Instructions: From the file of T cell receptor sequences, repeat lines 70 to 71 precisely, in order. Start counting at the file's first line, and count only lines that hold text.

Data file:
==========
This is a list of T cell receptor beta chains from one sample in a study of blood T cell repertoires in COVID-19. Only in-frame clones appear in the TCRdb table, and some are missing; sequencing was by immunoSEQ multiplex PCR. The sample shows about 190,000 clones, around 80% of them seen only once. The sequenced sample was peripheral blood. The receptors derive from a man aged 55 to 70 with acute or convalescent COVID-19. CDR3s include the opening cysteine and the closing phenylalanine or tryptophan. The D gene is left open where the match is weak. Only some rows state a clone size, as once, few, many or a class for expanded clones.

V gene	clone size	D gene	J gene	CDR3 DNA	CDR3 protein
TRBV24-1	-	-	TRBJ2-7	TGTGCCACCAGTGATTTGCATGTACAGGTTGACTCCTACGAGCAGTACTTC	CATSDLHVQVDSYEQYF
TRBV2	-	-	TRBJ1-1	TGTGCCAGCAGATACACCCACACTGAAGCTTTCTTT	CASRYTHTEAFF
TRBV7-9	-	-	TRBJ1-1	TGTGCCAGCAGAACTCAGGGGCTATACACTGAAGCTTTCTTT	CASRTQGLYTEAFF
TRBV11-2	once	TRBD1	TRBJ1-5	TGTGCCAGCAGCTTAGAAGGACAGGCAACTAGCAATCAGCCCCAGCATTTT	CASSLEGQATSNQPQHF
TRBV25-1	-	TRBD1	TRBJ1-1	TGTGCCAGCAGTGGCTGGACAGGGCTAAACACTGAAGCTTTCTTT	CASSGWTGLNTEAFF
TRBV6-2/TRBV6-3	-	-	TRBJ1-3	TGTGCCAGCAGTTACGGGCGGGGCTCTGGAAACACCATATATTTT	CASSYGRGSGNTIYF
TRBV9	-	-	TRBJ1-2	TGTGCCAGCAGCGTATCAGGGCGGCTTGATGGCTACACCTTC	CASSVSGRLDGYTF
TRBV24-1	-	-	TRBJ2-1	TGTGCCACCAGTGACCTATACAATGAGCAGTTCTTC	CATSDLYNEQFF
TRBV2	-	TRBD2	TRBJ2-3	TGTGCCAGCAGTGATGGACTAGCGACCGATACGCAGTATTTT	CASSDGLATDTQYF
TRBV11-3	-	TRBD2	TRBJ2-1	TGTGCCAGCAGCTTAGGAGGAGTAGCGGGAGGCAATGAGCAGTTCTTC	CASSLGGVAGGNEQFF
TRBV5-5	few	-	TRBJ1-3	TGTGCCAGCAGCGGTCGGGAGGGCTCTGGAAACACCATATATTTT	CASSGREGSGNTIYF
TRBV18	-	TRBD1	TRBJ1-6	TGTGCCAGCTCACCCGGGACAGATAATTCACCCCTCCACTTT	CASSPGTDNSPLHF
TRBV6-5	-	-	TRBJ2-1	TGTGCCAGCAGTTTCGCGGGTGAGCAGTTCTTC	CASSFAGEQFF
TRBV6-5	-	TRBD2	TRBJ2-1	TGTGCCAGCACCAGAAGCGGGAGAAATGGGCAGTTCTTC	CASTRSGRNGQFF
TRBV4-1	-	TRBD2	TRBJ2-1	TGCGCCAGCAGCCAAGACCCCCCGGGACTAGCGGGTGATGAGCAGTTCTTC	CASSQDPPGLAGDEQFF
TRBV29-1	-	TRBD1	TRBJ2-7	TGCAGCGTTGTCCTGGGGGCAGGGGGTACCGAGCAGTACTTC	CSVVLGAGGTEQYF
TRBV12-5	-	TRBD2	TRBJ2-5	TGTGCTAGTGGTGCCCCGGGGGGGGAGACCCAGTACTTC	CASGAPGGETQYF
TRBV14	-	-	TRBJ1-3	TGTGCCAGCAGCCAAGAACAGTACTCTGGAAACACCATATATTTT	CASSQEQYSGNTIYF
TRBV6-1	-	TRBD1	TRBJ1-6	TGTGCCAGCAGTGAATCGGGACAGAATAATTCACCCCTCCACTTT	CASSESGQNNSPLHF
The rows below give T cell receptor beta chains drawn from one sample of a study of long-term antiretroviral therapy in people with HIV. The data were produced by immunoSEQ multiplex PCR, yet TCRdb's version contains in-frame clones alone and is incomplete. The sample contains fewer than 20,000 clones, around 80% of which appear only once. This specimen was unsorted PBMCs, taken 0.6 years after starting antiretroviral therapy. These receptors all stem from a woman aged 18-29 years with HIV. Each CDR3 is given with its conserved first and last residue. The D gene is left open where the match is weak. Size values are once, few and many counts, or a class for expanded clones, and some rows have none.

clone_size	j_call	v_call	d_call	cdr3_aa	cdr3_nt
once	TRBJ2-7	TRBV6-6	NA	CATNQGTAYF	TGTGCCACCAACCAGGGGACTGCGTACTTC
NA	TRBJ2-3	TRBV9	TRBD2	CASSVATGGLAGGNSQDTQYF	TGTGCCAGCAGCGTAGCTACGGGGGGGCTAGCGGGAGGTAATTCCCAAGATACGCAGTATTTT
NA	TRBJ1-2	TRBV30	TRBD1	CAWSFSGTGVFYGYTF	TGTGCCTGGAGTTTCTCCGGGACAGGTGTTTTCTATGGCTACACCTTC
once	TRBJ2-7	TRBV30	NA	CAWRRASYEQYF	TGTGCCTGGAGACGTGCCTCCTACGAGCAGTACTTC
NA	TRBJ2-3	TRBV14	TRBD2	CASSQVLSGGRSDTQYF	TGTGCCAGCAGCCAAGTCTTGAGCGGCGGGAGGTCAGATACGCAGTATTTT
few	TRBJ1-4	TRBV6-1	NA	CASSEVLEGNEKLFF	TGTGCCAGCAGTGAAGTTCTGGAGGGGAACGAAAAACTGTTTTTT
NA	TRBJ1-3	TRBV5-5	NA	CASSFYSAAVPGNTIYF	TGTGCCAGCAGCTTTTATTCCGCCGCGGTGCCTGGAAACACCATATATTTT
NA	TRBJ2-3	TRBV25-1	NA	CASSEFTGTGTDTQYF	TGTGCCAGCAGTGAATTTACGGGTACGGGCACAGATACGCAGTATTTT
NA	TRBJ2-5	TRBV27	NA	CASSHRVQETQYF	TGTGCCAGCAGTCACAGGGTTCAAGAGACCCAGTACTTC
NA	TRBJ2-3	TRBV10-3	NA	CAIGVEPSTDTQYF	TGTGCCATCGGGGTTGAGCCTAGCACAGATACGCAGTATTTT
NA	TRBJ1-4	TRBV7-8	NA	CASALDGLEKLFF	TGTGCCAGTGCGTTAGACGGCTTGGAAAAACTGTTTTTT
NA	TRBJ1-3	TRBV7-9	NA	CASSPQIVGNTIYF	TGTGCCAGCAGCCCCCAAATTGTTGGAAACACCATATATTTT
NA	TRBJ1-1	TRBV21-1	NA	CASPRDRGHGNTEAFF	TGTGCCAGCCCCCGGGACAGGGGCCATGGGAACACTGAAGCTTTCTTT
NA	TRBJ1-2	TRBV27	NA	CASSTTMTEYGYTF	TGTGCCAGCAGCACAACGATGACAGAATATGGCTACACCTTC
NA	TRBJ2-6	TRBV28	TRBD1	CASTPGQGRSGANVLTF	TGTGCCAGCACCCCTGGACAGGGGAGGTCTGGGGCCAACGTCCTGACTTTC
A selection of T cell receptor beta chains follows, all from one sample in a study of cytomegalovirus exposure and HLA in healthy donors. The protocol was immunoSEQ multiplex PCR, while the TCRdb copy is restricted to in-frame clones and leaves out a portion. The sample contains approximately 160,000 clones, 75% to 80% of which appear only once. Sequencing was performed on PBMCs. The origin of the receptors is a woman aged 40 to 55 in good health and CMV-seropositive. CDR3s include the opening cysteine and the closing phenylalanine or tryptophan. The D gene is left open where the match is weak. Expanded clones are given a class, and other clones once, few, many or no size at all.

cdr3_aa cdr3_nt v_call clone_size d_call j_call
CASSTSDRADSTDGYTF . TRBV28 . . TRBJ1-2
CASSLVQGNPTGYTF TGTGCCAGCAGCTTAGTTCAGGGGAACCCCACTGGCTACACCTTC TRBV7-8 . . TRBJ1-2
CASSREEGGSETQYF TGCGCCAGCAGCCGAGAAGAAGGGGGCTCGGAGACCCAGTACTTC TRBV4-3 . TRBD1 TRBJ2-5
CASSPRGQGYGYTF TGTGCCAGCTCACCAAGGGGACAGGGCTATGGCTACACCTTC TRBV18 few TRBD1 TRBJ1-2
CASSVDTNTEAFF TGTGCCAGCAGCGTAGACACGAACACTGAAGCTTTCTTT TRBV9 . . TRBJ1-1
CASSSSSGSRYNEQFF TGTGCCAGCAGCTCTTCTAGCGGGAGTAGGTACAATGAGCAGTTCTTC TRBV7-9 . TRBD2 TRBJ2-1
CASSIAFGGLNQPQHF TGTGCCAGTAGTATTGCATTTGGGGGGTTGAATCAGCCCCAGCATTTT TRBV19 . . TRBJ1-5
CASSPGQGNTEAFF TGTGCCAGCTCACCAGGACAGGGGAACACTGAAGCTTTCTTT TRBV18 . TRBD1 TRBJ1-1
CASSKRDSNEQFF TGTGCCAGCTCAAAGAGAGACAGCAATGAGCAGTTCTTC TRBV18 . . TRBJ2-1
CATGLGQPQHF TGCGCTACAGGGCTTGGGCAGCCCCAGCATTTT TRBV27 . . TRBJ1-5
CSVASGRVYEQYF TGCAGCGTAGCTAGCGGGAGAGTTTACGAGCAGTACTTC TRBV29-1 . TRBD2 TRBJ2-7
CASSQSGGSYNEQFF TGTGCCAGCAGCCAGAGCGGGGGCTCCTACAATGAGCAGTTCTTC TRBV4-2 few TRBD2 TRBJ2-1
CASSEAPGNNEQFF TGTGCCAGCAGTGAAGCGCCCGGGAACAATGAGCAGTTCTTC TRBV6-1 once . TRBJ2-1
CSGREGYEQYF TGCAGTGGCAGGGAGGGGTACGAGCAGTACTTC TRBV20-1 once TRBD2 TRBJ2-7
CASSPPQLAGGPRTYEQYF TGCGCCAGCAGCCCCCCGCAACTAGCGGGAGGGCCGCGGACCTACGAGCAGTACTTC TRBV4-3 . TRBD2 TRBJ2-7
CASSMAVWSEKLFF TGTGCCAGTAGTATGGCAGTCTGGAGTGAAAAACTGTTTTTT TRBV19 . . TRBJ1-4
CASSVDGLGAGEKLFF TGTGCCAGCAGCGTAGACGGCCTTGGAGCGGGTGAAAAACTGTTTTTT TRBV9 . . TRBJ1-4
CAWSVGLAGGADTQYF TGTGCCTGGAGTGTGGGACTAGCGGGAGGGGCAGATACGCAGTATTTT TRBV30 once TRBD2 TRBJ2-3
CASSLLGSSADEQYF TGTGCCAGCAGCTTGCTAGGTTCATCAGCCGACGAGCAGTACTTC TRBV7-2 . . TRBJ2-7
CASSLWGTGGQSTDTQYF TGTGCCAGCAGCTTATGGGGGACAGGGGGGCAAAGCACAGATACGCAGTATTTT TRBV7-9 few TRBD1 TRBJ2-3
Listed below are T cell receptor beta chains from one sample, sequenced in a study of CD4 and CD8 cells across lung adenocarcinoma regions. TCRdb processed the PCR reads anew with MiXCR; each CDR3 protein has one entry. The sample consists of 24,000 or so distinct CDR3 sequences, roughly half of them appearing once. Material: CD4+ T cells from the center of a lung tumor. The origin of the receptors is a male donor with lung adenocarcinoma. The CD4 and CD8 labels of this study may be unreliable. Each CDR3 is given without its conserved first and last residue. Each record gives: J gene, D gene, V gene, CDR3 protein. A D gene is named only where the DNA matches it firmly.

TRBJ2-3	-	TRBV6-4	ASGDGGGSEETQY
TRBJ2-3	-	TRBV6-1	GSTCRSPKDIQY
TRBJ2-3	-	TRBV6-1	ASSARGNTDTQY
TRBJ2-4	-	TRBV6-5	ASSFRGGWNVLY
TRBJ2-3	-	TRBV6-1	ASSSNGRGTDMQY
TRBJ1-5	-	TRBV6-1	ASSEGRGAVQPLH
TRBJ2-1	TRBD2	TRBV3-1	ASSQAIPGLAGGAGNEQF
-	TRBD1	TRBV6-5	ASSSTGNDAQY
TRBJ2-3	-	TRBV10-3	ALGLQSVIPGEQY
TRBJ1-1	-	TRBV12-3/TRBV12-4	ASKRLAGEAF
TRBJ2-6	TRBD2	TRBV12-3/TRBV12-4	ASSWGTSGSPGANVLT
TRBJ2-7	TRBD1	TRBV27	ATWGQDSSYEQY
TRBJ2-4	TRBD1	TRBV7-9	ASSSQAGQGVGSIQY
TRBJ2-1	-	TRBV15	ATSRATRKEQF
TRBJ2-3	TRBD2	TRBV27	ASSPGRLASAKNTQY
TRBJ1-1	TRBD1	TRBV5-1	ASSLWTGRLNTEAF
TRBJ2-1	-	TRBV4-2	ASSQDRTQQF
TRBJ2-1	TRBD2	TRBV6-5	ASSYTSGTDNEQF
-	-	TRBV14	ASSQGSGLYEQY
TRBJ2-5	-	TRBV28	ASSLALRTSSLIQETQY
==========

TRBJ2-3	-	TRBV10-3	ALGLQSVIPGEQY
TRBJ1-1	-	TRBV12-3/TRBV12-4	ASKRLAGEAF